Future improvements / technology decisions included:
Caching: Amazon ElastiCache / Memcached CDN: Amazon CloudFront Systems Integration: Segment / Zapier Data-warehousing: Amazon Redshift BI: Amazon Quicksight / Superset Search: Elasticsearch / Amazon Elasticsearch Service / Algolia Monitoring: New Relic
As our usage grows, patterns changed, and/or our business needs evolved, my role as Engineering Manager then Director of Engineering was also to ensure my team kept on learning and innovating, while delivering on business value.
One of these innovations was to get ourselves into Serverless : Adopting AWS Lambda was a big step forward. At the time, only available for Node.js (Not Ruby ) but a great way to handle cost efficiency, unpredictable traffic, sudden bursts of traffic... Ultimately you want the whole chain of services involved in a call to be serverless, and that's when we've started leveraging Amazon DynamoDB on these projects so they'd be fully scalable.
Initial storage was traditional MySQL. The pace of changes during a startup mode made it very difficult to have a clean and consistent schema. Large portions ended up as unstructured data stuffed into CLOBs and BLOBs.
Moving to MongoDB definitely made this part much easier.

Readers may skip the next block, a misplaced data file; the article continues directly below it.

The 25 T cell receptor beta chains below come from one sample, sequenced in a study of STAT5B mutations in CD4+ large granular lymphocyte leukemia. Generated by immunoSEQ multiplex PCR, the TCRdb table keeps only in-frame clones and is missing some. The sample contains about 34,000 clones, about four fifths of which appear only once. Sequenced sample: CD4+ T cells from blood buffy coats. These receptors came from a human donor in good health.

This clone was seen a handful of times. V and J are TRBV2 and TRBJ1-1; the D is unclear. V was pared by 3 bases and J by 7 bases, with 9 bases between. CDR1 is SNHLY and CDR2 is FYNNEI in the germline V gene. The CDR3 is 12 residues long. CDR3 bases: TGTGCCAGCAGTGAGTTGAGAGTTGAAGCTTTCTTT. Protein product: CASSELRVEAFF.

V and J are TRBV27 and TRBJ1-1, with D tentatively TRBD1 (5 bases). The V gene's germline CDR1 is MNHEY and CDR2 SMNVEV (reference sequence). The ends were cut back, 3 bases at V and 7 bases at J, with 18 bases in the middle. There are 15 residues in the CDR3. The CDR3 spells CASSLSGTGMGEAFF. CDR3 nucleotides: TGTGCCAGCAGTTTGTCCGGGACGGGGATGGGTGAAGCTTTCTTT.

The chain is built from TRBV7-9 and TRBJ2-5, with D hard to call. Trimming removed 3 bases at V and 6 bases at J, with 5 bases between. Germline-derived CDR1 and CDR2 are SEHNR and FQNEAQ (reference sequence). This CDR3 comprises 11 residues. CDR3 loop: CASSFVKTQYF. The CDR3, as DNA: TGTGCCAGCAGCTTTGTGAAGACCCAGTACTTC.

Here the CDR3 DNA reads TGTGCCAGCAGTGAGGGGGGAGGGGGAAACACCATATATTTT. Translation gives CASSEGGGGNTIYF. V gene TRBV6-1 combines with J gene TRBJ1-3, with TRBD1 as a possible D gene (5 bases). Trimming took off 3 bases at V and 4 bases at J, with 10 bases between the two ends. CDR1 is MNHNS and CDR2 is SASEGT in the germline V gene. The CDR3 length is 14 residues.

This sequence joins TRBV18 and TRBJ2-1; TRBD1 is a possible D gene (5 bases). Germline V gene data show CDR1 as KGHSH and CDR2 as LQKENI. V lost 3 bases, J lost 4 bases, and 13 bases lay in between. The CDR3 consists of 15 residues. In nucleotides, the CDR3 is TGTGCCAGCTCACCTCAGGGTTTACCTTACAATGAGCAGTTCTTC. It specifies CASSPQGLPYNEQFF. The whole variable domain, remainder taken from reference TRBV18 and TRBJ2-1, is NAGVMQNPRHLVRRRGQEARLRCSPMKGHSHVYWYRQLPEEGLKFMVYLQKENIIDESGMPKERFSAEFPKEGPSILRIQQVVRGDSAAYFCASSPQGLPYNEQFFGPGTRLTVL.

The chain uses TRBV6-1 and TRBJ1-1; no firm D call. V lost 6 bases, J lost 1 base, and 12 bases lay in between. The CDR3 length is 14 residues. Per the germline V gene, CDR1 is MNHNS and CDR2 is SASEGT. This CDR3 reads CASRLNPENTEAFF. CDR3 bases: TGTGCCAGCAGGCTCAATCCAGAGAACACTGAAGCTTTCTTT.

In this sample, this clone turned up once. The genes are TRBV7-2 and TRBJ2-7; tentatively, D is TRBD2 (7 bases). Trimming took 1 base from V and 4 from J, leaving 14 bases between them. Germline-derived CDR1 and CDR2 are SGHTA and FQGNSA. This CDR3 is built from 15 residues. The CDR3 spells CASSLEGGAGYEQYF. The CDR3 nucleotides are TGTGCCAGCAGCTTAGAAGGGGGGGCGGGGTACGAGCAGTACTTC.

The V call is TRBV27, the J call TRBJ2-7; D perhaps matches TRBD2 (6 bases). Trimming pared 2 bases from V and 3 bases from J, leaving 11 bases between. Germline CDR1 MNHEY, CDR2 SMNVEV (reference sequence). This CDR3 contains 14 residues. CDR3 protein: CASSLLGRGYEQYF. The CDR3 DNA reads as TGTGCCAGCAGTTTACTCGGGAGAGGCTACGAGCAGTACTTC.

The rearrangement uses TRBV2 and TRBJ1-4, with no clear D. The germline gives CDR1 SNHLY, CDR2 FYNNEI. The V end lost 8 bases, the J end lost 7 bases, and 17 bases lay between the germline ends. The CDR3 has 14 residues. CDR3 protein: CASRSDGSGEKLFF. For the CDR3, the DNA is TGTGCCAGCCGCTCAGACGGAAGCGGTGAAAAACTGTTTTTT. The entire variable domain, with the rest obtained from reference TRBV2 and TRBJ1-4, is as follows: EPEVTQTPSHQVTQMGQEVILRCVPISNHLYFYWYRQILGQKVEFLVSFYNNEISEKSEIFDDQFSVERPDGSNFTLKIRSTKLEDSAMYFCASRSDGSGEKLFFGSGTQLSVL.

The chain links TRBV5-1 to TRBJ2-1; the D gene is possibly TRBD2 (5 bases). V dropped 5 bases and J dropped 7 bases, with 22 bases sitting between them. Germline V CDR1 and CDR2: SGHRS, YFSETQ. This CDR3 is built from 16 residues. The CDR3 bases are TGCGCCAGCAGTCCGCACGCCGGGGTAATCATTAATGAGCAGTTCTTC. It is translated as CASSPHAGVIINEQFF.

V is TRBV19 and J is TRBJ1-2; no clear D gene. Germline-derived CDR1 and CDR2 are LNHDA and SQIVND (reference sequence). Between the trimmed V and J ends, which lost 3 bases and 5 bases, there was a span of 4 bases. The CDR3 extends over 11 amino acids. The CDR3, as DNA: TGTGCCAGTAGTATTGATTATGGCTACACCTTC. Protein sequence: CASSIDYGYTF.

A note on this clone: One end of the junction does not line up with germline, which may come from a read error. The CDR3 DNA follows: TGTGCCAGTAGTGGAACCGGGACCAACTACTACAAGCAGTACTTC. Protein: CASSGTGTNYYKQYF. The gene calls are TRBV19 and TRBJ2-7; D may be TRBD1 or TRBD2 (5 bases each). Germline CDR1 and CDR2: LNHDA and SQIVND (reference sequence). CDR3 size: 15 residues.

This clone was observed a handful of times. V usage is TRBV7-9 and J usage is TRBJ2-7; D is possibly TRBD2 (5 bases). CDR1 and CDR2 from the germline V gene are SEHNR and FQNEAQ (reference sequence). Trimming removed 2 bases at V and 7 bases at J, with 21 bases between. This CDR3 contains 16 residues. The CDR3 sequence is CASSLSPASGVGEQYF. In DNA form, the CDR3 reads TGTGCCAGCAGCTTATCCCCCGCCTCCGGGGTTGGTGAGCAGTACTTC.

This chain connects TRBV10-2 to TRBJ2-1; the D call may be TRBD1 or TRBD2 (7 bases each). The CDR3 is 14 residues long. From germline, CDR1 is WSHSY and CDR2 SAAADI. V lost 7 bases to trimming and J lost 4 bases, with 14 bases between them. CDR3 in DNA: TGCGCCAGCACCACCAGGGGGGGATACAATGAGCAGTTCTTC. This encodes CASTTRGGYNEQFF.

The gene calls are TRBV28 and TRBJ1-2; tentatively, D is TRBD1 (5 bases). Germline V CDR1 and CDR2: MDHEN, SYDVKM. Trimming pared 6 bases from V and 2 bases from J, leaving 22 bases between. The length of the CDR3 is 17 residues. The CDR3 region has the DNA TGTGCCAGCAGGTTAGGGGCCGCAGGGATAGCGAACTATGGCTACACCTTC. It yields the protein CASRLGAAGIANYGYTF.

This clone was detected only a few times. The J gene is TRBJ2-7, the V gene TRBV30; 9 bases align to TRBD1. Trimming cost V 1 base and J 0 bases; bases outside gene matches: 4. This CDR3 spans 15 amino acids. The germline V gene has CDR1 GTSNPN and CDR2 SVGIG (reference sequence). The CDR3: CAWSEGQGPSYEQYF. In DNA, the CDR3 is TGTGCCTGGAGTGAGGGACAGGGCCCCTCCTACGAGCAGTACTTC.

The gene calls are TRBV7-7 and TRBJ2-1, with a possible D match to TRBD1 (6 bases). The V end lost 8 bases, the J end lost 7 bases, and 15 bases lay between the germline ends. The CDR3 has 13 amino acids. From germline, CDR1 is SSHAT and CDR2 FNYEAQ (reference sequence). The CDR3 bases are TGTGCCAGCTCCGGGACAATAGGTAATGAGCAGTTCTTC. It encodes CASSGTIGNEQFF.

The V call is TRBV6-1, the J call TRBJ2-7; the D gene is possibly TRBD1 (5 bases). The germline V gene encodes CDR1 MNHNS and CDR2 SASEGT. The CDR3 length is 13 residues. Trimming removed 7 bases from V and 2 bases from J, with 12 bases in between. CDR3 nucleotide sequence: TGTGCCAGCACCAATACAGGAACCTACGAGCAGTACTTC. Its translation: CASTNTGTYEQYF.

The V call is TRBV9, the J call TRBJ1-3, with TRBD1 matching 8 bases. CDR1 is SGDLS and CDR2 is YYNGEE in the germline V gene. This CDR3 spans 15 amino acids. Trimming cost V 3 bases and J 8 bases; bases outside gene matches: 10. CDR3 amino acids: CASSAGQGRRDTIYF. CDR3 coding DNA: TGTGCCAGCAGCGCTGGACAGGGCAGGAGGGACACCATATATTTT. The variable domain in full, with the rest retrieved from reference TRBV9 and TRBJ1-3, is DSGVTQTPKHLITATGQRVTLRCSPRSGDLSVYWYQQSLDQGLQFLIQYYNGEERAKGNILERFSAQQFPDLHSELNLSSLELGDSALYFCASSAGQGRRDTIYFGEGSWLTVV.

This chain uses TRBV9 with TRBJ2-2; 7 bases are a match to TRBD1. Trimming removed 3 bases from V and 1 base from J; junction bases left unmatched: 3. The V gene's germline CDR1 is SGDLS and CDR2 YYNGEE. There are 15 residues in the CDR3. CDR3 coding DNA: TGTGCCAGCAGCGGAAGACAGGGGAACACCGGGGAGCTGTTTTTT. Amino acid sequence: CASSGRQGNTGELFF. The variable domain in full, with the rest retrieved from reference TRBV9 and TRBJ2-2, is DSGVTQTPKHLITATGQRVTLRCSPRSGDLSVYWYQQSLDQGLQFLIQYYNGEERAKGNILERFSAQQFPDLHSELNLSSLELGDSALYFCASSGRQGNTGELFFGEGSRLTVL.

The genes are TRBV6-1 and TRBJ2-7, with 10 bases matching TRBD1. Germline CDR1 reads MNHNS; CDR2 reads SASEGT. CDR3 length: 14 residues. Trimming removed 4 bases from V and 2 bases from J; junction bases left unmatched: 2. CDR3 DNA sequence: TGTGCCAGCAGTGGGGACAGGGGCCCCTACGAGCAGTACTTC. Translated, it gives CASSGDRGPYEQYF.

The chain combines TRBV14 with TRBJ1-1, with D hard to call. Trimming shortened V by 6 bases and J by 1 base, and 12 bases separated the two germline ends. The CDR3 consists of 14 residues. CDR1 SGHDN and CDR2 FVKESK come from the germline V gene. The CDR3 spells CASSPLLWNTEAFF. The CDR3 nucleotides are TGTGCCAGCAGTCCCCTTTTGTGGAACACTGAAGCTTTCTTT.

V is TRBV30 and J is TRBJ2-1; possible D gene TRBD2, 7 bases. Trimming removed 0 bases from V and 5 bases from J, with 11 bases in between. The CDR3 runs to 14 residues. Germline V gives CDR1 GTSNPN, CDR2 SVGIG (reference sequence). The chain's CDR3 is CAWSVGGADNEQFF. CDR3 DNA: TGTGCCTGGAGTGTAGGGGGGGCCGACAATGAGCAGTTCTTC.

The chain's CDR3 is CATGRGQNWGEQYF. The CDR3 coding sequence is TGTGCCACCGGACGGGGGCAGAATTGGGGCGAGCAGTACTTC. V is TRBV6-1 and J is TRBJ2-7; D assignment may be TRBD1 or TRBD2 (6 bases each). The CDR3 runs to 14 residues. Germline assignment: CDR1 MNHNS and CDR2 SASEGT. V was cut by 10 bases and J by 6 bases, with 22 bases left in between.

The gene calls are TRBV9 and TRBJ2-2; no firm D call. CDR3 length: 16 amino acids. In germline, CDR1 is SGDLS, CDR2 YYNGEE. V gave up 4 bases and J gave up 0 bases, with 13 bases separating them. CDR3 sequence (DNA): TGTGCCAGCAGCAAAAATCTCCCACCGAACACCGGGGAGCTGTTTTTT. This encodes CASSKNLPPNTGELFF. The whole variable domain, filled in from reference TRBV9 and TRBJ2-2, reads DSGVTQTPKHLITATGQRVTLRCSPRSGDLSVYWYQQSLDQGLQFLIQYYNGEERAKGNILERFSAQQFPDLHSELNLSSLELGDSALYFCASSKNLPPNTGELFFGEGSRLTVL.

Accessing data for analysis is a little bit of a challenge - especially for people coming from the world of SQL Workbench. But with tools like Exploratory this is becoming less of a problem.
One of our battles at the very beginning of the road was choosing the right database. In fact, our first prototype was built on MySQL and back then nothing else was even under a consideration (don't ask me why). At some point, I was working on a project which was running on PostgreSQL and it is only then I understood the full power of it. We have over a billion of records in production instance, and we are able to optimize it to run fast and reliable. Well, now my default DB is PostgreSQL :)
Much of our data model is relational, which makes MySQL or PostgreSQL (and family) fit the API's we need to build, in order to meet the needs of our customers.
Sometimes the flexibility of a NoSQL store like Amazon DynamoDB is very useful, but the lack of consistency really impacts usability and performance long-term, compared with viable alternatives. At our current scale, we've seen huge benefits from moving some of our tables out of Dynamo and doing more in SQL.